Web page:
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Re: [greenyes] Energy Bill and Recycling - Hydro Subsidies Favor Aluminum
Doug and recycling advocates,

HR 6 also containers news subsidies for hydroelectricity that appear to 
further tilt aluminum economics toward smelters of virgin resources and against 
recycled aluminum.  The language is sprinkled in different parts of the bill and 
I don't have time to look them up at the moment.

GRRN and Taxpayers for Common Sense (TCS) raised this issue in the Welfare 
for Waste report several years ago.  And CRI hit the aluminum waste and 
subsidies issue last year in the report Trashed Cans.

Since the vote on final passage has been delayed by the continuing 
filibuster, this is another good issue for recycling advocates to address.

FYI: The Aluminum Association is among the supporters of the bill.

Lance King

In a message dated 11/20/03 8:12:07 PM Eastern Standard Time, 
koplow@no.address writes:

> Just a heads up that HR6, the Energy Policy Act of 2003 that has just been 
> passed by the House, contains a range of provisions likely to harm recycling 
> and composting.  Though I am still in the process of analyzing the bill, it 
> is clear that many wastes that can be recycled will receive tax subsidies of 
> 1.8 or 1.2 cents per kWh if they are instead burned for electricity.  So far 
> I've seen no countervailing subsidies to recycling to at least keep some 
> neutrality among the options.  This once again demonstrates the folly of recycling 
> interests trying to obtain subsidies for recycling rather than contesting 
> subsidies to landfilling, incineration, and virgin materials production, all of 
> which devalue recycling.
> The following practices are eligible for subsidies under the bill and likely 
> to harm recycling and composting:
> -Landfill gas
> -Waste-to-energy plants burning mixed MSW (this is one of first bills to 
> include WTE on the list of "qualified" biomass facilities.  Normallly, it is 
> explicitly excluded.
> -Another notable exception:  almost all the past versions of the "biomass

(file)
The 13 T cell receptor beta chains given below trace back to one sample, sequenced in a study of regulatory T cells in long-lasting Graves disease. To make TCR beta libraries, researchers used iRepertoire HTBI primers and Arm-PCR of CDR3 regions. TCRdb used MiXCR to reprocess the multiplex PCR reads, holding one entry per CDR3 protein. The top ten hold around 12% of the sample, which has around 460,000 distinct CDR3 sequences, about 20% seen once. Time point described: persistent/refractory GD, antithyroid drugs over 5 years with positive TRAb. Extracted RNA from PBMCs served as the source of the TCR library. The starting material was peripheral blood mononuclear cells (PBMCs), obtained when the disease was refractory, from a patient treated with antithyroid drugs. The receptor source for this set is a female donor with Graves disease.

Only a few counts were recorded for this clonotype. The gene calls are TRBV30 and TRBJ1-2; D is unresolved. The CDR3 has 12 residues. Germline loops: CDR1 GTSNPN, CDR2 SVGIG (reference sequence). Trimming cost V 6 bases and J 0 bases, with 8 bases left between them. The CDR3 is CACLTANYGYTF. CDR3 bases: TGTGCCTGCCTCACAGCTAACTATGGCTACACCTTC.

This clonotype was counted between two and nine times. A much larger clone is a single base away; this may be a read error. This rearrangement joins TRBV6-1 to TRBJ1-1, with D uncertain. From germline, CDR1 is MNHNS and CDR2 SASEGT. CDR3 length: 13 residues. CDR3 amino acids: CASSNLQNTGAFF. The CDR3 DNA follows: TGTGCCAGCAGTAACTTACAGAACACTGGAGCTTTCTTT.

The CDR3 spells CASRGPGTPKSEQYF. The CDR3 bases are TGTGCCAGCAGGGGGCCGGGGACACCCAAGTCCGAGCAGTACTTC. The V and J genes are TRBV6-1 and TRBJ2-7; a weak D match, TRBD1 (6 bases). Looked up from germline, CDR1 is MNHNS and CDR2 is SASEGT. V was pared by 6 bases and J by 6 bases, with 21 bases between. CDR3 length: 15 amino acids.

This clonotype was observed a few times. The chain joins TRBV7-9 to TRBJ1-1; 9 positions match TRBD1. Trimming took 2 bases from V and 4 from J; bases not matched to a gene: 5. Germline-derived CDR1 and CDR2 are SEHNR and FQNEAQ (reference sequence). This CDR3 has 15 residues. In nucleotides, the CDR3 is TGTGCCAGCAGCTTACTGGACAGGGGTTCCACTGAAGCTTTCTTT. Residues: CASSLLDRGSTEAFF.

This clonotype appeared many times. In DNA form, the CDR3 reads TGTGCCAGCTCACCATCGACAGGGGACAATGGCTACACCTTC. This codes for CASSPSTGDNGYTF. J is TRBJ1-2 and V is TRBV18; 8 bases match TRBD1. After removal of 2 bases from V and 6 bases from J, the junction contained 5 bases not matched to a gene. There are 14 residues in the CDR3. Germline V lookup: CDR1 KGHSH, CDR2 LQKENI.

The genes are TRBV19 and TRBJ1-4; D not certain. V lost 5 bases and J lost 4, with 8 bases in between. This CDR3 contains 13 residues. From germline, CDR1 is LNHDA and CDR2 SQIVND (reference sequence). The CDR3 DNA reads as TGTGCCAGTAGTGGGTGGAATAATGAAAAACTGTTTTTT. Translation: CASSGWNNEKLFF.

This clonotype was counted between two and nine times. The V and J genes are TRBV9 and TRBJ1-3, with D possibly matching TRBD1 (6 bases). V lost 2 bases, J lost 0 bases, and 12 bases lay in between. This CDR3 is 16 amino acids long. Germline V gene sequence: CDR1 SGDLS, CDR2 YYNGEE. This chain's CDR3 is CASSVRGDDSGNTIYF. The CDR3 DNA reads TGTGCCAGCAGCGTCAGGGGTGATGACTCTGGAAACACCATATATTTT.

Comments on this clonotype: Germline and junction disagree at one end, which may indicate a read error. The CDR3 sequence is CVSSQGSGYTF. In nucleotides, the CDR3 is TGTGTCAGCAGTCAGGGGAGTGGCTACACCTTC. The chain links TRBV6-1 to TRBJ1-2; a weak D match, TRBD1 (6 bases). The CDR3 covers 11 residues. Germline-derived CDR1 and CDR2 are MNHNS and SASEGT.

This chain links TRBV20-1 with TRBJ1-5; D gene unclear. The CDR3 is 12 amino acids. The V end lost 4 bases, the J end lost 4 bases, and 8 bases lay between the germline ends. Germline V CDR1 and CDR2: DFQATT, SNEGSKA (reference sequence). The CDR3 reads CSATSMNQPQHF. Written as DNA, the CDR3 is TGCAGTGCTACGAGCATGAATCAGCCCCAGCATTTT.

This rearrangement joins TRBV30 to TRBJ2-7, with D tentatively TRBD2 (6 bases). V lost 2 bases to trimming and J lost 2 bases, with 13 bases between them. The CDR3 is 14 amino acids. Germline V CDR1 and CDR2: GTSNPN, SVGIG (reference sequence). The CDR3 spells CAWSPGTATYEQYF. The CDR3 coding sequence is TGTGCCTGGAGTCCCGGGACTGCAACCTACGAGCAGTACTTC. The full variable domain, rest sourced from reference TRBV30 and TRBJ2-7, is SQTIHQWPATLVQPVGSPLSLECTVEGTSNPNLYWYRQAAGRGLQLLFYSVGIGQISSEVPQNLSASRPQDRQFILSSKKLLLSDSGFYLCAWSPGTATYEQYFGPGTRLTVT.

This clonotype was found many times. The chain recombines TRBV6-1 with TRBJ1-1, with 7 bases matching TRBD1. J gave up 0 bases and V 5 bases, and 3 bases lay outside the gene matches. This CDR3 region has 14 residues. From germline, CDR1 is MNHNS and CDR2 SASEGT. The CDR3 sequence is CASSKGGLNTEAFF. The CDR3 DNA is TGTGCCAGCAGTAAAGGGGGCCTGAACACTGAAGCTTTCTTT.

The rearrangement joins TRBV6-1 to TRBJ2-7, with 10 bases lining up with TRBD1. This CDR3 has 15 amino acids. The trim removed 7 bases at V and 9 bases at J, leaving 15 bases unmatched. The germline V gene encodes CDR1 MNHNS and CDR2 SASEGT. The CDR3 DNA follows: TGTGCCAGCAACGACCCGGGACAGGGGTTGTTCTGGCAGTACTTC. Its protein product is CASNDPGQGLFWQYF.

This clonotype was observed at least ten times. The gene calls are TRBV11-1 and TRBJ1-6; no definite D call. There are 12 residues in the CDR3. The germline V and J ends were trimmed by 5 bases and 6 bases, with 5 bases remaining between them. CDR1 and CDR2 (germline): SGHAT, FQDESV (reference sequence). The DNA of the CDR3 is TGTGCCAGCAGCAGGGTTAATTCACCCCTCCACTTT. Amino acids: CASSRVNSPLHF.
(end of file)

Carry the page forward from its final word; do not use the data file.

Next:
> subsidies for everybody" provisions excluded old growth timber from 
> eligibility.  This one does not.  I guess old growth makes good fuel...
> -Waste pallets and construction and demolition debris of all types other 
> than treated wood.
> -Other electricity made from wood residues, including at existing 
> facilities.  This appears to provide tax subsidies to existing energy recovery at paper 
> mills (among others).  I working to confirm this, but if it is the case, 
> would be a subsidy of hundreds of millions of dollars to virgin paper production 
> for something they've already been doing for 30 years.  
> -Paper that is not "commonly recycled," which will likely harm attempts to 
> broaden the range of recycled fiber.  No definition of what falls into the 
> "commonly recycled" category.
> -For composting, pretty much anything woody out of a forest, anything with 
> carbon on a farm.  This includes wastes from sheep, pigs, chickens, and cows 
> that get subsidized if you make electricity out of it.  Especially with animal 
> wastes, the primary beneficiaries will be the very large animal factory 
> farms, as they are the ones with enough waste to run an energy plant.  The 
> provisions, aside from undermining organics recovery through composting, will also 
> worsen the relative economics of family versus corporate farms, and of 
> organic farms (which rely on nutrient recycling) versus chemical-intensive farms.
> In fact, all of the issues I highlighted in a past op-ed on and earlier 
> energy bill seem to be items of concern in HR 6.  See:
> For more on the impact of landfill gas subsidies on recycling see:
> For details on the energy bill provisions I've evaluated to date (lots of 
> the recycling stuff not yet in there), see:
> Finally, for a bit of satire on the rather sordid process of this bill, see:
> _______________________________
> Doug Koplow

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